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Society Must Be Saved:
Restoring Civility and Community Values to Our Broken Culture
William Trapani
Lifelong Learning Society Professorship in Arts and Humanities, 2017-2018

PROGRAM DESCRIPTION: Society is in trouble. Our culture is lonelier, less civil, angrier, more suspicious, more partisan and less effective at encouraging citizens to work together than ever been before. Politicians divide rather than unify. Citizens retreat into technological safe spaces. The ability to communicate and engage one another dwindles. The stakes of these problems are enormous. If we are not able to change direction, the culture we know and love is in danger of being lost for good. Despite the bad news there are solutions to our national crisis of disrespect, disorder and fragmentation. This lecture series examines what has happened to civility and our shared sense of community and offers hope and suggestions for repairing the frayed habits and relations crucial to a better future. Topics include: the breakdown of political cooperation, the role of technology in eroding civility, the increasingly coarse nature of daily life, demographic and generational cultural differences, and consideration of ways to fix our national crisis. Talks will include discussion, use of visual aids, occasional handouts and opportunity for engagement/feedback.

1. Lost Civility, Lost Society: The Collapse of Community
2. The Political Circus: Repairing our Partisan Civil Society
3. Technology and Society: Clicking our Way to Crisis
4. The Way Forward: Making “Old” Values New Again
BIOGRAPHICAL INFORMATION: Dr. William Trapani is an Associate Professor of Communication in the School of Communication and Multimedia Studies. He is also the Director of FAU’s Agora Project – a University initiative that aims to restore civility and a respect for academic environments. Since 2013, Dr. Trapani has spoken to over 7,000 people about the need to renew and restore values essential to our American democratic society. As Director of the Agora Project, he has organized and participated in forums, public debates, workshops, lecture series and directed student initiatives to restore civic engagement. Dr. Trapani’s scholarly work melds rhetorical, cultural and visual studies in order to better understand public participation (and its breakdown) in our democracy. His work appears in numerous edited volumes and has appeared in journals such as the Quarterly Journal of Speech, Advances in the History of Rhetoric, and Rhetoric Society Quarterly (forthcoming). He teaches classes such as Communication and Civic Life, New Media and Civic Discourse and American Multicultural Discourse. He was involved as both a participant and judge in collegiate debate winning numerous speaking awards and he was selected (5 times) to judge the final round of the National Debate Tournament.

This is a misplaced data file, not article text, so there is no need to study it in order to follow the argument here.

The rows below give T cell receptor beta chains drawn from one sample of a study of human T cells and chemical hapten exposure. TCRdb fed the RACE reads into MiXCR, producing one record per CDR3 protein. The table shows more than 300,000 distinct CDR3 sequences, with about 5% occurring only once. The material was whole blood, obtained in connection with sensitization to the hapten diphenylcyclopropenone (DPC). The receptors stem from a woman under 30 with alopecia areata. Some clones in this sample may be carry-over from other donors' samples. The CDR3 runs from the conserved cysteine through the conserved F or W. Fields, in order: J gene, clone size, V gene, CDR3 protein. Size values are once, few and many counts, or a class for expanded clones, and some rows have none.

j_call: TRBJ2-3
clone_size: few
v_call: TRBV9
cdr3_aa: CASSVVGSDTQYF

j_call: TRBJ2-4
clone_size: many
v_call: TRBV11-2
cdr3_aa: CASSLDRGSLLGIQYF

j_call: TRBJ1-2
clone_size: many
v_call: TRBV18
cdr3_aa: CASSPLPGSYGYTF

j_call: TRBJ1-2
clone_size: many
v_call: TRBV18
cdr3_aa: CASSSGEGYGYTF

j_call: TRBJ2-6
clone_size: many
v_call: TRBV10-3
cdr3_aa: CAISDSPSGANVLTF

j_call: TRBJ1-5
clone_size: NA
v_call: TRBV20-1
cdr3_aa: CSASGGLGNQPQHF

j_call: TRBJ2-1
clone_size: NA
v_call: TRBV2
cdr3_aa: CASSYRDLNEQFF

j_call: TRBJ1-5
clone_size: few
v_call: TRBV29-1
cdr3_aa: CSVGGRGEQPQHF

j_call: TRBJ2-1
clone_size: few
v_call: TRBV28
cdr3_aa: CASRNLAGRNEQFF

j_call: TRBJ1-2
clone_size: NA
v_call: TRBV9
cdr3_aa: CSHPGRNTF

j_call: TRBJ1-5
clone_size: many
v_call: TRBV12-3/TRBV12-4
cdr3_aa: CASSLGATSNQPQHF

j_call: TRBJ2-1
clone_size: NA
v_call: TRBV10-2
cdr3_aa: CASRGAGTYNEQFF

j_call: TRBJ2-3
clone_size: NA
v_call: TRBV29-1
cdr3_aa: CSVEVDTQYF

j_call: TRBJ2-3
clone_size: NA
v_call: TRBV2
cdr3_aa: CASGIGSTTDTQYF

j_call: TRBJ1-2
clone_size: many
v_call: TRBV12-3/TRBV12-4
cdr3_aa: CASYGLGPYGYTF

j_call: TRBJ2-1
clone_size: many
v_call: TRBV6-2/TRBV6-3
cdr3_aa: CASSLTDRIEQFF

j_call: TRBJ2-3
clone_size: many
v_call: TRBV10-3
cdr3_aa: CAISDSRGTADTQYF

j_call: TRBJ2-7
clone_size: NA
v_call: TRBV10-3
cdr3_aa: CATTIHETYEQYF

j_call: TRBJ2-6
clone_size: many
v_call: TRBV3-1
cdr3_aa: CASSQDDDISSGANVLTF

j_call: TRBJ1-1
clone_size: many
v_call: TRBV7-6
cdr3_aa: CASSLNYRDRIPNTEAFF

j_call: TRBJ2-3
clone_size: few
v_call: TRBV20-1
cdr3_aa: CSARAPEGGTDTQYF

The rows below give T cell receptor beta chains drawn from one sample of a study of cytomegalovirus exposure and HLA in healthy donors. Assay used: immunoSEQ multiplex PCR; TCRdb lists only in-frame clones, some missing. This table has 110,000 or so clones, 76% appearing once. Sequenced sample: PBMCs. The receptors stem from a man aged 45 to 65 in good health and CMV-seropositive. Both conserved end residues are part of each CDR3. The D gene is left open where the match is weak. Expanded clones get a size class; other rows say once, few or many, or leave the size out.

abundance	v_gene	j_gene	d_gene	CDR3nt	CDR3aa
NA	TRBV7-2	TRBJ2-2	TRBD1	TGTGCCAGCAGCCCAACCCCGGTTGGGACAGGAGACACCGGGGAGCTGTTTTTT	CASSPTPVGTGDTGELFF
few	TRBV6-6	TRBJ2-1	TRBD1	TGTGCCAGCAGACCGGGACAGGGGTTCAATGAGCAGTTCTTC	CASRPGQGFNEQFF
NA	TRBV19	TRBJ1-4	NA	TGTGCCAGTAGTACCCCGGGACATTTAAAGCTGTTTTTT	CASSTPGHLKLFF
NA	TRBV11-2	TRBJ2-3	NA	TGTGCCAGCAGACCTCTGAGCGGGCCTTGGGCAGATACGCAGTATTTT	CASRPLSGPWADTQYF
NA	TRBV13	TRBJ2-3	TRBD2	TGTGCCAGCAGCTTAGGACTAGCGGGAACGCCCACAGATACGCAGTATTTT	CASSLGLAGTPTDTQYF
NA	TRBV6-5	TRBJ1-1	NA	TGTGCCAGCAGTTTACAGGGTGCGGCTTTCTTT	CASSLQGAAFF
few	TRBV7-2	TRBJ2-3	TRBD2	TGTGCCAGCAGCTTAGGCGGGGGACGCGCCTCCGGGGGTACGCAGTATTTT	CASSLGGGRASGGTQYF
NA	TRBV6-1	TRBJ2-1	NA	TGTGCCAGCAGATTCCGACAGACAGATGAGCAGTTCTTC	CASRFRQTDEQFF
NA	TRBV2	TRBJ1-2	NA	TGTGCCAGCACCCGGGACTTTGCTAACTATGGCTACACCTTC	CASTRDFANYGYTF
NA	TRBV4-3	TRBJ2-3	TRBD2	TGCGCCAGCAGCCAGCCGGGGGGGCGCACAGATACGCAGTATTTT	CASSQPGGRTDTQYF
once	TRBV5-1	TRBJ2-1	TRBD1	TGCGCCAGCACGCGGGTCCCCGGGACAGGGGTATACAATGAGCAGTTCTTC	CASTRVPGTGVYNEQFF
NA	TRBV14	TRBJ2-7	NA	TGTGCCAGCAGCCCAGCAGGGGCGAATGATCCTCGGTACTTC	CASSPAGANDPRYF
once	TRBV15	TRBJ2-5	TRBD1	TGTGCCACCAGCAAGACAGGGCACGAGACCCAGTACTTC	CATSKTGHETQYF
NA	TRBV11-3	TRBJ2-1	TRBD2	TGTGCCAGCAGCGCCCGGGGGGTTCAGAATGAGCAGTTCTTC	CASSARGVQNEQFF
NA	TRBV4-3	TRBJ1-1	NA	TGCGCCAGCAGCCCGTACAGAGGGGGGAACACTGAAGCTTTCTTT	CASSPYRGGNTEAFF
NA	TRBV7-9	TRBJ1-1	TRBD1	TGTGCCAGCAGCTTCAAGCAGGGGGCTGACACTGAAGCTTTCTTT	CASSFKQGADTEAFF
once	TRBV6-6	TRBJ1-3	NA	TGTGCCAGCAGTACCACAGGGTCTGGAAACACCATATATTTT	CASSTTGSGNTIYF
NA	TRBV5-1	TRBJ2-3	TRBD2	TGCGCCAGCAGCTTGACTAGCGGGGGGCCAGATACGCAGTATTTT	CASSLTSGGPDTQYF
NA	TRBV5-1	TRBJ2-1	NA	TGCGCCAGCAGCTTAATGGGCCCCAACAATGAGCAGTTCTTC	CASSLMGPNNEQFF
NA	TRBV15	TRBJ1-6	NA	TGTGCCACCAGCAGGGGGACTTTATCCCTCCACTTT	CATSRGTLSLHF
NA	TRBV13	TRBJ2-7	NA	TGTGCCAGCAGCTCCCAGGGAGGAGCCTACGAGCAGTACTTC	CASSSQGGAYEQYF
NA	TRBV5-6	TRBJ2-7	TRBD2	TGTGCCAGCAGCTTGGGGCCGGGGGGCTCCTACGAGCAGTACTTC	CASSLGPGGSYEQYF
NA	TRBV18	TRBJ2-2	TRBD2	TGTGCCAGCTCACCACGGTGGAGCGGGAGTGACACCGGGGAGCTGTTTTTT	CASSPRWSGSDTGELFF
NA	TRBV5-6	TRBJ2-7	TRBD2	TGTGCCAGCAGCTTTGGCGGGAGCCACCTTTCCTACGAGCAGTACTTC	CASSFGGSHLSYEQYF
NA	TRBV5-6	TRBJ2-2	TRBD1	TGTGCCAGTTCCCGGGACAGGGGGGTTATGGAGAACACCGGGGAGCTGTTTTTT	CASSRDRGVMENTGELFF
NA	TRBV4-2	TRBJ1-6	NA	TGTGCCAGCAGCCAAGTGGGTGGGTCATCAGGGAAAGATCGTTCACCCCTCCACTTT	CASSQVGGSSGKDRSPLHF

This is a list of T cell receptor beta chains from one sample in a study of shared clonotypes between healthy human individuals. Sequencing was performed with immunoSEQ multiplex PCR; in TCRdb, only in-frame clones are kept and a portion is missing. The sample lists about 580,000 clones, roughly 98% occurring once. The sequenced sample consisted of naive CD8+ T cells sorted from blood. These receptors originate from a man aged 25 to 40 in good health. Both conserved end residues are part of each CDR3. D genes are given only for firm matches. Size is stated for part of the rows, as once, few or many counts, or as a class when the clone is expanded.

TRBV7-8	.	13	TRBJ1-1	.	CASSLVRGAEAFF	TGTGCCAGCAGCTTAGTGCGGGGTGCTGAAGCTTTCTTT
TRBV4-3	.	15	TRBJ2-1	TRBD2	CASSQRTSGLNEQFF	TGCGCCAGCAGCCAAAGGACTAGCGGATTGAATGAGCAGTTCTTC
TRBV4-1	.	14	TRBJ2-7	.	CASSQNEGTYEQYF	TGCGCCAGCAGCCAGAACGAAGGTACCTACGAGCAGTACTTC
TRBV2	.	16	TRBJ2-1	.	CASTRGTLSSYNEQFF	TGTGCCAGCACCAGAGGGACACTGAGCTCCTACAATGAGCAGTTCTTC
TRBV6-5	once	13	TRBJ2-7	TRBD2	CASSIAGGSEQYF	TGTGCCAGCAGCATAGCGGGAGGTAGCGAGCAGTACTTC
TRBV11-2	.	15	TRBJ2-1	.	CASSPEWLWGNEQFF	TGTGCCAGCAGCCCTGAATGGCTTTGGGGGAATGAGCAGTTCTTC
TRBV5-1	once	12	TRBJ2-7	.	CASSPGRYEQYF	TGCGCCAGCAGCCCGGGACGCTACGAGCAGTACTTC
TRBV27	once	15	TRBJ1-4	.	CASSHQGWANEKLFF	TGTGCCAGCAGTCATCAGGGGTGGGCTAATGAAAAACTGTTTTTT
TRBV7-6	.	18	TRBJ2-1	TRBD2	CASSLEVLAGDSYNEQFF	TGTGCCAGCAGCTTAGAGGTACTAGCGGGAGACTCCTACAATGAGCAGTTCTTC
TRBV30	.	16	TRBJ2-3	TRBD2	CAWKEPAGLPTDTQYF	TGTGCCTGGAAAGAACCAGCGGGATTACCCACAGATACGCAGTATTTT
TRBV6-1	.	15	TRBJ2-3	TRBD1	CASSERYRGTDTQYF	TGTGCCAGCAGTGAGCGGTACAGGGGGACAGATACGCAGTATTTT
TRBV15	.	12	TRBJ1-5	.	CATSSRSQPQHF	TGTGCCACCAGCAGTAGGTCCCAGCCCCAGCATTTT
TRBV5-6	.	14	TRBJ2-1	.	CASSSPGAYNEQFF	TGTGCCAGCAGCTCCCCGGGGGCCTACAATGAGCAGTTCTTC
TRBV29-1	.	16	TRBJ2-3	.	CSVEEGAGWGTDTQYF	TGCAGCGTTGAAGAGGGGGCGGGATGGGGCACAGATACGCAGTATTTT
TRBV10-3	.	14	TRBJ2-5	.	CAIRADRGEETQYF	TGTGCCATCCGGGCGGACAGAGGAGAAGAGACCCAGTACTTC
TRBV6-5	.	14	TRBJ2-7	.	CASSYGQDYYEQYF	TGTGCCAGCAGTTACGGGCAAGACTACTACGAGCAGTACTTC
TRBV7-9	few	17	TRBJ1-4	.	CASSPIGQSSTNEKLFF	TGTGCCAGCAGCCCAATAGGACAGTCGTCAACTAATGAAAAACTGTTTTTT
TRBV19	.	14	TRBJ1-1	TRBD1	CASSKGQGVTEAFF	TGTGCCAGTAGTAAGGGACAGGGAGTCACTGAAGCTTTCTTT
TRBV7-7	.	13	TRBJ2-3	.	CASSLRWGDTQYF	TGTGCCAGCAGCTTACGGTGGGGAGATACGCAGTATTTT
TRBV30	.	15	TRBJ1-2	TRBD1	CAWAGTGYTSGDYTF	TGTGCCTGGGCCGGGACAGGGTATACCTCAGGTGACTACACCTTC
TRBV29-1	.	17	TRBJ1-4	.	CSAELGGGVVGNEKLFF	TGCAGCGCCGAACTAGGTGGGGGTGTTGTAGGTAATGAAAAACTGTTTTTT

Time: 11:00 am - 12:30 pm
Date: Fridays, November 3, 17; December 1, 8
Location: Barry and Florence Friedberg Auditorium, Boca Raton Campus
Fees: Member - $50
Non-member - $65
Cash will no longer be accepted as payment for lectures.

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